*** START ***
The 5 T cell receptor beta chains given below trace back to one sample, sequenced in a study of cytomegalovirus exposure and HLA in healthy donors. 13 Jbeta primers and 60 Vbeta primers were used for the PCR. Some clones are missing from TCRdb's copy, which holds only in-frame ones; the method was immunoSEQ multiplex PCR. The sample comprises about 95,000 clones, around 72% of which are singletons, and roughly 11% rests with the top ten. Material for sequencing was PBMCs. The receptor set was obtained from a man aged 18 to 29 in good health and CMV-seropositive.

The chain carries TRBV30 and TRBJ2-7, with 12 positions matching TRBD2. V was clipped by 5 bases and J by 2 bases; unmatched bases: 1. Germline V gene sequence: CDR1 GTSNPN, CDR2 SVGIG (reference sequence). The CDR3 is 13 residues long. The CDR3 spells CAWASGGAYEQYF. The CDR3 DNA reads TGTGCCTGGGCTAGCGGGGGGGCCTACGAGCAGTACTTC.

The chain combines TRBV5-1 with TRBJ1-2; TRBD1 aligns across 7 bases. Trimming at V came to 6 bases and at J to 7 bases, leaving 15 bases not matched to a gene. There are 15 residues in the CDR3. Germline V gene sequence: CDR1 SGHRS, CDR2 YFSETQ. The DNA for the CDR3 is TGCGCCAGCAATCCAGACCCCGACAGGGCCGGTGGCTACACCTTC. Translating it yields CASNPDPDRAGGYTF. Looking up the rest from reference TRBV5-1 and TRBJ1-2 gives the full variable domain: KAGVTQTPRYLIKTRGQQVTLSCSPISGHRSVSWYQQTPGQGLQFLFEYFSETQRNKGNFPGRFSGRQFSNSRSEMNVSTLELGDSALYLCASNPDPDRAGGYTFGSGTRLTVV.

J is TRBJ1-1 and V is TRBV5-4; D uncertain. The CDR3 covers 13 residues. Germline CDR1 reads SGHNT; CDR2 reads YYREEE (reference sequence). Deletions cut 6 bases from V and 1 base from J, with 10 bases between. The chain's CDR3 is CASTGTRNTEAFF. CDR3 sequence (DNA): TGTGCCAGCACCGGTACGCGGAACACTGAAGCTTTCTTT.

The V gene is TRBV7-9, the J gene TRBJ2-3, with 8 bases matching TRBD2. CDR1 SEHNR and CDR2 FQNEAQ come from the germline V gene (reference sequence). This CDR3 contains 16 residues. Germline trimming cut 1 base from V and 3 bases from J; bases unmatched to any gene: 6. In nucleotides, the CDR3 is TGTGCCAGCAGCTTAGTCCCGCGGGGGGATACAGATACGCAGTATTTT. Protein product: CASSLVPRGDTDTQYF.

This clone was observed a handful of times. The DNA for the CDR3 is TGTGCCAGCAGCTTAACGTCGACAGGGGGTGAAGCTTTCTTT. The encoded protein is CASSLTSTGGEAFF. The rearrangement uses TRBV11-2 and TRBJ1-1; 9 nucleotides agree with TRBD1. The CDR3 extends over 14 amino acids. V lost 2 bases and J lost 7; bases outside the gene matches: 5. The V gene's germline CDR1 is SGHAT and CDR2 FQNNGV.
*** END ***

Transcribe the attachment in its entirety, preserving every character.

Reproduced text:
The 5 T cell receptor beta chains given below trace back to one sample, sequenced in a study of cytomegalovirus exposure and HLA in healthy donors. 13 Jbeta primers and 60 Vbeta primers were used for the PCR. Some clones are missing from TCRdb's copy, which holds only in-frame ones; the method was immunoSEQ multiplex PCR. The sample comprises about 95,000 clones, around 72% of which are singletons, and roughly 11% rests with the top ten. Material for sequencing was PBMCs. The receptor set was obtained from a man aged 18 to 29 in good health and CMV-seropositive.

The chain carries TRBV30 and TRBJ2-7, with 12 positions matching TRBD2. V was clipped by 5 bases and J by 2 bases; unmatched bases: 1. Germline V gene sequence: CDR1 GTSNPN, CDR2 SVGIG (reference sequence). The CDR3 is 13 residues long. The CDR3 spells CAWASGGAYEQYF. The CDR3 DNA reads TGTGCCTGGGCTAGCGGGGGGGCCTACGAGCAGTACTTC.

The chain combines TRBV5-1 with TRBJ1-2; TRBD1 aligns across 7 bases. Trimming at V came to 6 bases and at J to 7 bases, leaving 15 bases not matched to a gene. There are 15 residues in the CDR3. Germline V gene sequence: CDR1 SGHRS, CDR2 YFSETQ. The DNA for the CDR3 is TGCGCCAGCAATCCAGACCCCGACAGGGCCGGTGGCTACACCTTC. Translating it yields CASNPDPDRAGGYTF. Looking up the rest from reference TRBV5-1 and TRBJ1-2 gives the full variable domain: KAGVTQTPRYLIKTRGQQVTLSCSPISGHRSVSWYQQTPGQGLQFLFEYFSETQRNKGNFPGRFSGRQFSNSRSEMNVSTLELGDSALYLCASNPDPDRAGGYTFGSGTRLTVV.

J is TRBJ1-1 and V is TRBV5-4; D uncertain. The CDR3 covers 13 residues. Germline CDR1 reads SGHNT; CDR2 reads YYREEE (reference sequence). Deletions cut 6 bases from V and 1 base from J, with 10 bases between. The chain's CDR3 is CASTGTRNTEAFF. CDR3 sequence (DNA): TGTGCCAGCACCGGTACGCGGAACACTGAAGCTTTCTTT.

The V gene is TRBV7-9, the J gene TRBJ2-3, with 8 bases matching TRBD2. CDR1 SEHNR and CDR2 FQNEAQ come from the germline V gene (reference sequence). This CDR3 contains 16 residues. Germline trimming cut 1 base from V and 3 bases from J; bases unmatched to any gene: 6. In nucleotides, the CDR3 is TGTGCCAGCAGCTTAGTCCCGCGGGGGGATACAGATACGCAGTATTTT. Protein product: CASSLVPRGDTDTQYF.

This clone was observed a handful of times. The DNA for the CDR3 is TGTGCCAGCAGCTTAACGTCGACAGGGGGTGAAGCTTTCTTT. The encoded protein is CASSLTSTGGEAFF. The rearrangement uses TRBV11-2 and TRBJ1-1; 9 nucleotides agree with TRBD1. The CDR3 extends over 14 amino acids. V lost 2 bases and J lost 7; bases outside the gene matches: 5. The V gene's germline CDR1 is SGHAT and CDR2 FQNNGV.